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Court limits insurance payout in social engineering claim

Axis Mississippi Silicon email claim

An insurer’s liability for a fraudulent email scheme that duped a silicon metal manufacturer to transfer more than $1 million to criminals is capped under a policy sublimit, a federal court ruled Friday.

In Mississippi Silicon Holdings LLC v. Axis Insurance Co., Sharion Aycock, chief U.S. district court judge for the Northern District of Mississippi in Amory, ruled that the manufacturer could only recover losses under the social engineering section of its management liability policy with the unit of Bermuda-based Axis Capital Holdings Ltd.

The claim stemmed from a 2017 incident when an employee of Mississippi Silicon received an email with the name of a known employee of a Russian supplier in the “from” line. The email contained instructions on a new regime for payments. The Mississippi Silicon employee subsequently made two electronic transfers of $250,030 and $775,851 using the new instructions and only realized the deception after receiving a call from the supplier saying it had not received payments and never sent the emails.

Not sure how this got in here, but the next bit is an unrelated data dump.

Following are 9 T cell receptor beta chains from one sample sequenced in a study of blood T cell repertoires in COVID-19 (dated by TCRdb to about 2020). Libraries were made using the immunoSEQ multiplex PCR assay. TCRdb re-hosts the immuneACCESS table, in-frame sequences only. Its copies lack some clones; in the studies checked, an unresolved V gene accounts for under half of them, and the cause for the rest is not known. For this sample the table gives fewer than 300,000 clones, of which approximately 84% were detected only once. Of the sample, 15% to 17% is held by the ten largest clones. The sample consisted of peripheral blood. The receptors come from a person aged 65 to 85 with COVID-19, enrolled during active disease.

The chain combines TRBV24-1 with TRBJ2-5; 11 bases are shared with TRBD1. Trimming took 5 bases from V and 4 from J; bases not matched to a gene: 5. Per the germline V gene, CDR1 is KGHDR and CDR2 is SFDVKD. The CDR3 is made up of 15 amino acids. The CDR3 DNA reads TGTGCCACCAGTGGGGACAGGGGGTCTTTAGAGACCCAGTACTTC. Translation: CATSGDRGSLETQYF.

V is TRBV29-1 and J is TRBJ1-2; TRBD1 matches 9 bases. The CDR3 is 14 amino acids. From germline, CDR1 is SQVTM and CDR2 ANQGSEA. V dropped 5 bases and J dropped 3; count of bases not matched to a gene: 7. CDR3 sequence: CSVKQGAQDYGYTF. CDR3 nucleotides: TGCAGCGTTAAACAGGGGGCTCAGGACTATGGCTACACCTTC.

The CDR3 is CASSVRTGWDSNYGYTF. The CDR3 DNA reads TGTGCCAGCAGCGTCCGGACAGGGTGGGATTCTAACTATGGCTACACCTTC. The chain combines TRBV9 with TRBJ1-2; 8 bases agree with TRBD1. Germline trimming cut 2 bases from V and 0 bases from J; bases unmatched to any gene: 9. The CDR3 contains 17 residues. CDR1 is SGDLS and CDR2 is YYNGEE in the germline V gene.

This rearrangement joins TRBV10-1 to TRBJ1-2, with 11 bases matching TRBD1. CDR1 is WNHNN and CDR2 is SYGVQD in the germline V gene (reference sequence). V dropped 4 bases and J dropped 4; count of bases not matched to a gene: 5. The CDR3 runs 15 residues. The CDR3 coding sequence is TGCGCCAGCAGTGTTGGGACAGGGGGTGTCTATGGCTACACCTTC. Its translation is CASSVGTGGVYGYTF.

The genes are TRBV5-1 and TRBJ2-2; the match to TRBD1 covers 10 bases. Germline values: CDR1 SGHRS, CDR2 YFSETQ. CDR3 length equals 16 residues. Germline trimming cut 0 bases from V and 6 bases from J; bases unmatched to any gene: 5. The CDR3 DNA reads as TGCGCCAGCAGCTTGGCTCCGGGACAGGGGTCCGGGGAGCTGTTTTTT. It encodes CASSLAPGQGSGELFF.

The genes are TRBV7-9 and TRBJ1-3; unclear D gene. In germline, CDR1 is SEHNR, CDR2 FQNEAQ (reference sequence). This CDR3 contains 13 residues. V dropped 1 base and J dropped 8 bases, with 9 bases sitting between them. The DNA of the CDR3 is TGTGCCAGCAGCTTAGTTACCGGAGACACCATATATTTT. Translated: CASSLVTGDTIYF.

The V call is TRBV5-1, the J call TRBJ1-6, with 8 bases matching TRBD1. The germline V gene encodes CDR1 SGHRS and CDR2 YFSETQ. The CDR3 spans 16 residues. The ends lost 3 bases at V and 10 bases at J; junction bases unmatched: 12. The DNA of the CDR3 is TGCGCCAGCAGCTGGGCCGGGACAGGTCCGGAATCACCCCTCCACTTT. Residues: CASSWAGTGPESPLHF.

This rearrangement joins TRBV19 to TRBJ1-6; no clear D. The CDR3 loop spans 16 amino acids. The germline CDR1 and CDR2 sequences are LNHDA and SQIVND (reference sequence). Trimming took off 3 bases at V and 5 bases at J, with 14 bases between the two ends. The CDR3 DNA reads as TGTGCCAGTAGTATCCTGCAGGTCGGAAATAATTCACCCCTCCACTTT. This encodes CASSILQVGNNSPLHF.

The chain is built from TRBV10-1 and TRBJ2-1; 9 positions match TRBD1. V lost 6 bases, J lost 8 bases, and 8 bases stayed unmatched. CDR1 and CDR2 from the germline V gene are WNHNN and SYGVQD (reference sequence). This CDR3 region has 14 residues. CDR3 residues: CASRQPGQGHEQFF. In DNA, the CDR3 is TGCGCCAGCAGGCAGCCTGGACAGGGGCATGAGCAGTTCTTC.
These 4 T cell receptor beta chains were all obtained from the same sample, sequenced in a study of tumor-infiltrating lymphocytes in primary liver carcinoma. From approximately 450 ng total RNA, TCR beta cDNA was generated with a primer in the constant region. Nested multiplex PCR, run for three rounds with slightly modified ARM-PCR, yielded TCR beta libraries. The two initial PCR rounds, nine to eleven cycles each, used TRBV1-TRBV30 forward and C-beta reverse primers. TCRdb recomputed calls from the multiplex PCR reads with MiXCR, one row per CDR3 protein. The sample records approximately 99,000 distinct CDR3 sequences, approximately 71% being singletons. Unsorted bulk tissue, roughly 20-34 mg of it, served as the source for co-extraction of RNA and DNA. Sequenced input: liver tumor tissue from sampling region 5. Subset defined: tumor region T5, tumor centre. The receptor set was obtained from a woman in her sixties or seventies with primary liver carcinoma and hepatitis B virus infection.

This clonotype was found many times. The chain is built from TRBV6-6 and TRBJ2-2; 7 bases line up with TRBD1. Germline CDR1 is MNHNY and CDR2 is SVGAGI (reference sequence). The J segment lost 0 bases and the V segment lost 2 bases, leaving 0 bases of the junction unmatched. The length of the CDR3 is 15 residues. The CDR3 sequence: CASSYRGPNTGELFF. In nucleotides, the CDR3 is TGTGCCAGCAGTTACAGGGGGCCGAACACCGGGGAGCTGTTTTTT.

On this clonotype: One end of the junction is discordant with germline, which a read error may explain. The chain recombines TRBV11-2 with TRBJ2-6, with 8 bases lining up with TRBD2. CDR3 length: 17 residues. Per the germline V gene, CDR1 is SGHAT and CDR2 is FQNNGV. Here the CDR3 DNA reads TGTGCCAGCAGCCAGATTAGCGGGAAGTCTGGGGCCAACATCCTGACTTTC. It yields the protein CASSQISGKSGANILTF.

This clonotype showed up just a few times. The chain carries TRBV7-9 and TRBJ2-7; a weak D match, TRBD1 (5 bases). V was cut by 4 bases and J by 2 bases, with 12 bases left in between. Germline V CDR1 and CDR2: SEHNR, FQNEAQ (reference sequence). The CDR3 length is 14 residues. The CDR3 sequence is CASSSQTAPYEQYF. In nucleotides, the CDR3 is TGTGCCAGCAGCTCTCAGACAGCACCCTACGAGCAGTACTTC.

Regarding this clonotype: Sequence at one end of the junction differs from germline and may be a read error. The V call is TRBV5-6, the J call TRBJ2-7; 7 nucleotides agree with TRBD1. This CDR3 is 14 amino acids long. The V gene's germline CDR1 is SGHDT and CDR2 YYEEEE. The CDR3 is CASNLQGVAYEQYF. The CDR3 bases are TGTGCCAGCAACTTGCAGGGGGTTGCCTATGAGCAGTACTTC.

The Privatus Platinum insurance policy issued by Axis to Mississippi Silicon included coverage for social engineering fraud with a $100,000 policy limit, computer transfer fraud with a $1 million limit and funds transfer fraud with a $1 million, according to the ruling.

Axis agreed that Mississippi Silicon had coverage under the social engineering fraud provision but not under the other two provisions and issued a $100,000 check to the policyholder.

Mississippi Silicon returned the $100,000 check and filed suit against Axis in November 2018 seeking coverage under the provisions of the policy with higher limits.

The court found the inclusion of the language, “without the insured entity's knowledge or consent” in the computer transfer fraud provision made it inapplicable because at least three Mississippi Silicon employees had knowledge of and authorized the transfers.

The funds transfer fraud provision also did not apply because it required that a loss occurs as a result of a financial institution’s reliance on an instruction issued without the policyholder’s knowledge or consent, the ruling stated.

The judge denied Mississippi Silicon’s motion for summary judgement and dismissed the case.

Robert S. W. Given, a partner at Burr & Forman LLP in Birmingham, Alabama, who represents Mississippi Silicon, said in an email "we respectfully disagree with the court’s ruling and are considering our options."